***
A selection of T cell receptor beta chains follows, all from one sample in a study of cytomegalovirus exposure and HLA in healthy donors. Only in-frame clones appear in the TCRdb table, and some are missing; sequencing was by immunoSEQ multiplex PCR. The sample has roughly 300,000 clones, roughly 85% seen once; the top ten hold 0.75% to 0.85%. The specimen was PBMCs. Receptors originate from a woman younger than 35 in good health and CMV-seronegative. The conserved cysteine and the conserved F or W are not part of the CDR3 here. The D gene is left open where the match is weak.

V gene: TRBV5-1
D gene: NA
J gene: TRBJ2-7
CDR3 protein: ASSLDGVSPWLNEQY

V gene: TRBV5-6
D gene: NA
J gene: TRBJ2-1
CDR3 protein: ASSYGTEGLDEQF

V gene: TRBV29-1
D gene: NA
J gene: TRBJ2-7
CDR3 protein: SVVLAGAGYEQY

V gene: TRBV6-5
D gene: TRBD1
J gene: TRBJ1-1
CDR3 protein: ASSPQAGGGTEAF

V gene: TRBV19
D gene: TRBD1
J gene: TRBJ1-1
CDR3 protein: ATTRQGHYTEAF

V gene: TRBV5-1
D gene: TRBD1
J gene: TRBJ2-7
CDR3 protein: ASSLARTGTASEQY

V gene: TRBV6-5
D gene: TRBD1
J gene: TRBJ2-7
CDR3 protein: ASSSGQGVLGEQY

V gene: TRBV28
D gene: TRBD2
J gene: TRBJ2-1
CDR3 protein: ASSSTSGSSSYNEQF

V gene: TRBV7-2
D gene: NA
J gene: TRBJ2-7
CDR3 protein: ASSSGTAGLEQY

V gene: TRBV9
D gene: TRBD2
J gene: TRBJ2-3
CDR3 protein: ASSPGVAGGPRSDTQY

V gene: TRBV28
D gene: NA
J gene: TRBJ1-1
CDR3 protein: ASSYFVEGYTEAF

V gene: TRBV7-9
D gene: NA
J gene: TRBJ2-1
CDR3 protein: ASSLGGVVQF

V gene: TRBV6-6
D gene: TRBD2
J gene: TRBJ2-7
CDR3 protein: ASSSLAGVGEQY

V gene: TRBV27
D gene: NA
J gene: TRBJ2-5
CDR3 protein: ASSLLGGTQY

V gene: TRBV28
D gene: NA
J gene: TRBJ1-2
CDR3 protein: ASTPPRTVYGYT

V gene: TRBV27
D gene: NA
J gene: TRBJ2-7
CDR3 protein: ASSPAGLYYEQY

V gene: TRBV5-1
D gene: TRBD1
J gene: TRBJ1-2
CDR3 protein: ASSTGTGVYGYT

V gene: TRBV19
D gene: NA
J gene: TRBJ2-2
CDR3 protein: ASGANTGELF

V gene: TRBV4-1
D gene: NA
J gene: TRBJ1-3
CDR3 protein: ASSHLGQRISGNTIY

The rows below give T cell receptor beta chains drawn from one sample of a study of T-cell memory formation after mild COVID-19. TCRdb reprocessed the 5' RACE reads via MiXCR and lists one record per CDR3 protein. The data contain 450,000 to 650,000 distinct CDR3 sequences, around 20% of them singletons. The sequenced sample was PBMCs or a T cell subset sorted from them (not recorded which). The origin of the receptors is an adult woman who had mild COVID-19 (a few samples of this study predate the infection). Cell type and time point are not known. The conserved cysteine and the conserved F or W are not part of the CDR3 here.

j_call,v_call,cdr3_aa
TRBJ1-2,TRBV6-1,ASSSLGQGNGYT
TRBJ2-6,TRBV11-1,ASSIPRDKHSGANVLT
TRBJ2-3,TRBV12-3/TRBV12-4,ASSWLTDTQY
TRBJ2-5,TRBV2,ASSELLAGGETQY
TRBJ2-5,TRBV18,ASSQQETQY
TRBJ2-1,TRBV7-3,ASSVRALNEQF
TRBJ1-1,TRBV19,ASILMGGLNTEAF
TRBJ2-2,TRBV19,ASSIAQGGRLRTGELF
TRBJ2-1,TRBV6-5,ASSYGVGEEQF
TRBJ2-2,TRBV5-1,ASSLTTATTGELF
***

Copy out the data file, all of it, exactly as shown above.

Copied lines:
A selection of T cell receptor beta chains follows, all from one sample in a study of cytomegalovirus exposure and HLA in healthy donors. Only in-frame clones appear in the TCRdb table, and some are missing; sequencing was by immunoSEQ multiplex PCR. The sample has roughly 300,000 clones, roughly 85% seen once; the top ten hold 0.75% to 0.85%. The specimen was PBMCs. Receptors originate from a woman younger than 35 in good health and CMV-seronegative. The conserved cysteine and the conserved F or W are not part of the CDR3 here. The D gene is left open where the match is weak.

V gene: TRBV5-1
D gene: NA
J gene: TRBJ2-7
CDR3 protein: ASSLDGVSPWLNEQY

V gene: TRBV5-6
D gene: NA
J gene: TRBJ2-1
CDR3 protein: ASSYGTEGLDEQF

V gene: TRBV29-1
D gene: NA
J gene: TRBJ2-7
CDR3 protein: SVVLAGAGYEQY

V gene: TRBV6-5
D gene: TRBD1
J gene: TRBJ1-1
CDR3 protein: ASSPQAGGGTEAF

V gene: TRBV19
D gene: TRBD1
J gene: TRBJ1-1
CDR3 protein: ATTRQGHYTEAF

V gene: TRBV5-1
D gene: TRBD1
J gene: TRBJ2-7
CDR3 protein: ASSLARTGTASEQY

V gene: TRBV6-5
D gene: TRBD1
J gene: TRBJ2-7
CDR3 protein: ASSSGQGVLGEQY

V gene: TRBV28
D gene: TRBD2
J gene: TRBJ2-1
CDR3 protein: ASSSTSGSSSYNEQF

V gene: TRBV7-2
D gene: NA
J gene: TRBJ2-7
CDR3 protein: ASSSGTAGLEQY

V gene: TRBV9
D gene: TRBD2
J gene: TRBJ2-3
CDR3 protein: ASSPGVAGGPRSDTQY

V gene: TRBV28
D gene: NA
J gene: TRBJ1-1
CDR3 protein: ASSYFVEGYTEAF

V gene: TRBV7-9
D gene: NA
J gene: TRBJ2-1
CDR3 protein: ASSLGGVVQF

V gene: TRBV6-6
D gene: TRBD2
J gene: TRBJ2-7
CDR3 protein: ASSSLAGVGEQY

V gene: TRBV27
D gene: NA
J gene: TRBJ2-5
CDR3 protein: ASSLLGGTQY

V gene: TRBV28
D gene: NA
J gene: TRBJ1-2
CDR3 protein: ASTPPRTVYGYT

V gene: TRBV27
D gene: NA
J gene: TRBJ2-7
CDR3 protein: ASSPAGLYYEQY

V gene: TRBV5-1
D gene: TRBD1
J gene: TRBJ1-2
CDR3 protein: ASSTGTGVYGYT

V gene: TRBV19
D gene: NA
J gene: TRBJ2-2
CDR3 protein: ASGANTGELF

V gene: TRBV4-1
D gene: NA
J gene: TRBJ1-3
CDR3 protein: ASSHLGQRISGNTIY

The rows below give T cell receptor beta chains drawn from one sample of a study of T-cell memory formation after mild COVID-19. TCRdb reprocessed the 5' RACE reads via MiXCR and lists one record per CDR3 protein. The data contain 450,000 to 650,000 distinct CDR3 sequences, around 20% of them singletons. The sequenced sample was PBMCs or a T cell subset sorted from them (not recorded which). The origin of the receptors is an adult woman who had mild COVID-19 (a few samples of this study predate the infection). Cell type and time point are not known. The conserved cysteine and the conserved F or W are not part of the CDR3 here.

j_call,v_call,cdr3_aa
TRBJ1-2,TRBV6-1,ASSSLGQGNGYT
TRBJ2-6,TRBV11-1,ASSIPRDKHSGANVLT
TRBJ2-3,TRBV12-3/TRBV12-4,ASSWLTDTQY
TRBJ2-5,TRBV2,ASSELLAGGETQY
TRBJ2-5,TRBV18,ASSQQETQY
TRBJ2-1,TRBV7-3,ASSVRALNEQF
TRBJ1-1,TRBV19,ASILMGGLNTEAF
TRBJ2-2,TRBV19,ASSIAQGGRLRTGELF
TRBJ2-1,TRBV6-5,ASSYGVGEEQF
TRBJ2-2,TRBV5-1,ASSLTTATTGELF